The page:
Boris Mannsfeld, a former resident of Colorado, said that foreigners could even understand the Belize dialect. "The locals, especially in Placencia, can switch in the middle of a sentence from Creole to English and the average American would probably understand around 80% of the Creole," he said. "In Creole, they would say 'dat' instead of 'that.' They cut some vowels and consonants in the end, but you can understand the basic conversation."
Located approximately 60 miles from Panama City on the Pacific Ocean, Coronado has become a popular expat destination among Americans and Canadians. English is common at happy hours and social gatherings in the area.
Corrin Skubin, who used to live in Pennsylvania, said that few people speak Spanish. "They get by just fine," she said. "I have a lot of clients who do not speak a word in Spanish and they can get by, too. They just do charades!"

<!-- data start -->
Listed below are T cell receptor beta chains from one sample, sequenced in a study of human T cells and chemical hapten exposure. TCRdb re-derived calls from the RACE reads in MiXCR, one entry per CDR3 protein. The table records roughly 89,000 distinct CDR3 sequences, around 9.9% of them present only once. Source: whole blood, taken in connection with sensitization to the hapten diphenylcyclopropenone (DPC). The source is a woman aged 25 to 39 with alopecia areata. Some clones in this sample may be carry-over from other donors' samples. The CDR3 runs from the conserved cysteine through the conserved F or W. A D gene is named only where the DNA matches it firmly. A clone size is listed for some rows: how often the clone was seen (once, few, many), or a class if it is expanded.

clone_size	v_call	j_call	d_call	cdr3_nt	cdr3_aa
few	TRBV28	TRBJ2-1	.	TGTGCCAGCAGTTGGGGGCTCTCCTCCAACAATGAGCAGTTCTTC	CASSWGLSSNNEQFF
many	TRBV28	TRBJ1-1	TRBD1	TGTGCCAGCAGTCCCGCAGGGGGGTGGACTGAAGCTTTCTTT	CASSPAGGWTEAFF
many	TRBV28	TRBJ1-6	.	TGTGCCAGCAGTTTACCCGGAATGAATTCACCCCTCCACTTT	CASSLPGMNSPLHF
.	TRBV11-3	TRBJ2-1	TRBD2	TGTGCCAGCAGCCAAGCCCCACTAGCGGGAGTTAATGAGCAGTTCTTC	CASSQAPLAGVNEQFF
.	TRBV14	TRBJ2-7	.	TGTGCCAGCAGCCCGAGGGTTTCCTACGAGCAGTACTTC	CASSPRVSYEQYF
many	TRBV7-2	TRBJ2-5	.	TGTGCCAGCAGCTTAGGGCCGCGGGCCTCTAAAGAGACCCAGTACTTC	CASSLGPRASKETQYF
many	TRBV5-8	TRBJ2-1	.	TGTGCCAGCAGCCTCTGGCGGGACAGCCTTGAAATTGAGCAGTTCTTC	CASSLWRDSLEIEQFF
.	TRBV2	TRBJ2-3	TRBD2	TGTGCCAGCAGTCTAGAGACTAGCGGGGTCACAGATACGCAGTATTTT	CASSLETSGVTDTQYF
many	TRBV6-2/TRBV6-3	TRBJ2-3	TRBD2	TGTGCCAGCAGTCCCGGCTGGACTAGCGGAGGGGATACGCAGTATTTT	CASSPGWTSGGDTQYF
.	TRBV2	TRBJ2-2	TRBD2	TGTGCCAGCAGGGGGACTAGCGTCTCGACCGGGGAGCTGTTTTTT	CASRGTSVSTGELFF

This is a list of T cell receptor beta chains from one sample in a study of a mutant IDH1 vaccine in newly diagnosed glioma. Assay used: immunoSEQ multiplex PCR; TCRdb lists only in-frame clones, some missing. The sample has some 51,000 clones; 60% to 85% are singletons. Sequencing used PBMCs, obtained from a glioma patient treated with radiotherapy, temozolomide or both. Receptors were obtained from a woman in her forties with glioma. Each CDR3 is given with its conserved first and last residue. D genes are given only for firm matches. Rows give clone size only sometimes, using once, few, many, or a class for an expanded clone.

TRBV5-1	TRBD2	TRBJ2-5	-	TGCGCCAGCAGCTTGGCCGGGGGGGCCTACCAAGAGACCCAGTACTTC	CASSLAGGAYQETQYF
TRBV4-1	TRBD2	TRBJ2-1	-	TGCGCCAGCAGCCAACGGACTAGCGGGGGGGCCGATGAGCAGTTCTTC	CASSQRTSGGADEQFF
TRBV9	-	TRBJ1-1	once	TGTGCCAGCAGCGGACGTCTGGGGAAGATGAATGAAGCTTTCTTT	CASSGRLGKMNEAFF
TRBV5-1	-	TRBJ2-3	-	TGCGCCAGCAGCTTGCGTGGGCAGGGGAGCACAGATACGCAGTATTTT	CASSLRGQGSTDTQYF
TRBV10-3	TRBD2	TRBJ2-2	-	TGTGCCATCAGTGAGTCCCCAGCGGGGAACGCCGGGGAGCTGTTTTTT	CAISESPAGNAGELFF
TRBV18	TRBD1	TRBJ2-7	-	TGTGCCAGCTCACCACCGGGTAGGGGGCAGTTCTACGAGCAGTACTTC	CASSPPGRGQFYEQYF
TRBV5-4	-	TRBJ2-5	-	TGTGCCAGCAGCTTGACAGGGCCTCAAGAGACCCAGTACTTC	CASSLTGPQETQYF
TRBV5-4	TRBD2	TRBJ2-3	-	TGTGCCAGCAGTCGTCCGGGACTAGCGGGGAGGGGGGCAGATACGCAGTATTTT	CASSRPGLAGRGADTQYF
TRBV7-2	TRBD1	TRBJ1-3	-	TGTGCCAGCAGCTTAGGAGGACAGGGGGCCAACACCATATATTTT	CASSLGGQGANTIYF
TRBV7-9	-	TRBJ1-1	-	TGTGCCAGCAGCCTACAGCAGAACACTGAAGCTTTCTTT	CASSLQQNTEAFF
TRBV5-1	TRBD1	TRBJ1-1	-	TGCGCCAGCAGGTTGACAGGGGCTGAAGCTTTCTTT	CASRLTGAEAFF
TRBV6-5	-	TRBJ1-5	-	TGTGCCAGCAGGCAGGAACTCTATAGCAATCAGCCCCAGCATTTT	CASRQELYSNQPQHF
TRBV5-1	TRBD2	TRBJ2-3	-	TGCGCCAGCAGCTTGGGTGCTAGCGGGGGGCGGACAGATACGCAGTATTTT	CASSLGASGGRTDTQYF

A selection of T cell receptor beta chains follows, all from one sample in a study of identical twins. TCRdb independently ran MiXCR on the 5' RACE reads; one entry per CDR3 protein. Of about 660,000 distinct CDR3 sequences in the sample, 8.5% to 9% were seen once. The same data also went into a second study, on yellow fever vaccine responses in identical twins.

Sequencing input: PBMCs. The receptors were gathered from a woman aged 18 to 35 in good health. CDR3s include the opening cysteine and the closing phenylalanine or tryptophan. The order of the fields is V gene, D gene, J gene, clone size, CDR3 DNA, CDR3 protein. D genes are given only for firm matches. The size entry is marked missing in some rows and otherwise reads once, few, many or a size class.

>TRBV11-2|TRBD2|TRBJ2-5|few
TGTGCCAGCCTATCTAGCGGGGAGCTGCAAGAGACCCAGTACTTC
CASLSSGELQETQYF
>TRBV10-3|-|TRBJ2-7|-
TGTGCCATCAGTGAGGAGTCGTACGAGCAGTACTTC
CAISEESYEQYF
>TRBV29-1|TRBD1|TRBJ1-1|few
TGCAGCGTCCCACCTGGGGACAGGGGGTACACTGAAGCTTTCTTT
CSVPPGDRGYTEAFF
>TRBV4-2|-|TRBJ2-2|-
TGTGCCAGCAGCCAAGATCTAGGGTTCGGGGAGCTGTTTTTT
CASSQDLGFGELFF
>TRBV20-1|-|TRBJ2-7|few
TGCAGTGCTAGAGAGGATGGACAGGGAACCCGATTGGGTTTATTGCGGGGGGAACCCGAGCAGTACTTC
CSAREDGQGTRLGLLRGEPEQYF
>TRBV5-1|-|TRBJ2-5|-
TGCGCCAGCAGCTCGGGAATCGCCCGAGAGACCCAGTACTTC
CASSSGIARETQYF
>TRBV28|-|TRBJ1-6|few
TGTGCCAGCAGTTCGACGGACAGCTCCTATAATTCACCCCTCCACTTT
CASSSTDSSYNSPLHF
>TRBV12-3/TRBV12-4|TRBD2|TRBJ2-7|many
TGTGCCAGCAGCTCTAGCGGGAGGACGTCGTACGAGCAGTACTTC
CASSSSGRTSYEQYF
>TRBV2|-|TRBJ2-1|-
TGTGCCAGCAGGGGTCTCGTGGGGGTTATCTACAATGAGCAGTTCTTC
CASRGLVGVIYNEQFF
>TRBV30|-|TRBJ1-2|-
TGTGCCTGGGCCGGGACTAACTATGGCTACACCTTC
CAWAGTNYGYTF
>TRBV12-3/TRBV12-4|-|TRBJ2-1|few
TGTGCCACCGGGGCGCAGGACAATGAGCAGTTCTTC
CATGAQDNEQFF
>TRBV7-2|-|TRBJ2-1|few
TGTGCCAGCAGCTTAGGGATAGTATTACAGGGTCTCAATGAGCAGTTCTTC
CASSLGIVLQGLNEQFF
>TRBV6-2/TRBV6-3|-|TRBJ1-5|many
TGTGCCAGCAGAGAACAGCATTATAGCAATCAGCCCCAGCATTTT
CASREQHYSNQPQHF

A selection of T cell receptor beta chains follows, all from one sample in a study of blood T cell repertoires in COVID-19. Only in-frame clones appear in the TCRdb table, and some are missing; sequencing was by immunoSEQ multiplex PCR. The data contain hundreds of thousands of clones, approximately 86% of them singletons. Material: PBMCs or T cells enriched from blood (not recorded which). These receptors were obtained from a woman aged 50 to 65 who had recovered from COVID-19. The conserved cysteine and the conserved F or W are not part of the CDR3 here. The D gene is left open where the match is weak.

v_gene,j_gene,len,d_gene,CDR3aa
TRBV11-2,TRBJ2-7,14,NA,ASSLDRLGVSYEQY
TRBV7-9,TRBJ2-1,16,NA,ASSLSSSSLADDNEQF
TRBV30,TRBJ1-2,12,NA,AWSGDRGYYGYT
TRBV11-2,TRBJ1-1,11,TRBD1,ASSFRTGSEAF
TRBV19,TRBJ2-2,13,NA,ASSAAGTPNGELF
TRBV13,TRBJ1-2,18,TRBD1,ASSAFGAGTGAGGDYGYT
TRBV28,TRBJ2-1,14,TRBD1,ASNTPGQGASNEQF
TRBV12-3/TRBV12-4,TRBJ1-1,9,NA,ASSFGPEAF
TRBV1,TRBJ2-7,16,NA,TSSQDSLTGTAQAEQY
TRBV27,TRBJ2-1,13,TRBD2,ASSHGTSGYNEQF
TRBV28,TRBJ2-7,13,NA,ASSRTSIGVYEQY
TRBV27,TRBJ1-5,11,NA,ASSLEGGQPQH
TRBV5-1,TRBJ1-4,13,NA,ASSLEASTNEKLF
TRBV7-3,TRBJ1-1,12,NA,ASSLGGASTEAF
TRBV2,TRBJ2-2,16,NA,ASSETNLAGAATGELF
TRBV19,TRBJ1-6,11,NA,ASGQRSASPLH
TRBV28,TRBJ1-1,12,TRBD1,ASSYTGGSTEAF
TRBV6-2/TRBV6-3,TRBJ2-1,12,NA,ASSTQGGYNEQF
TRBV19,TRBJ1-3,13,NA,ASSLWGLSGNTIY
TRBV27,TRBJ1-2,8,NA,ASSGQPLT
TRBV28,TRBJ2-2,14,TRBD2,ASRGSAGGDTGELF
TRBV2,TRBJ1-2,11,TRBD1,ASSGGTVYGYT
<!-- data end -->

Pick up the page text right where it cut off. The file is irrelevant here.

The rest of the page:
Kevin Painter, originally from Yorkshire, England, now lives in San Jose. The town is about a half-hour from Coronado in an area with less of an expat concentration. Painter said Coronado is mainly English speaking but "if you go outside Coronado, it's not."
Painter added that "My wife has been here for eight years and she speaks only English. She doesn't have a problem at all, even in those places where they don't speak English, like at the local butcher shop. She just points to items and the butchers have a great time helping her. My wife is very comfortable and everyone has a good time."
This article is commentary by an independent contributor. At the time of publication, the author held no positions in the stocks mentioned.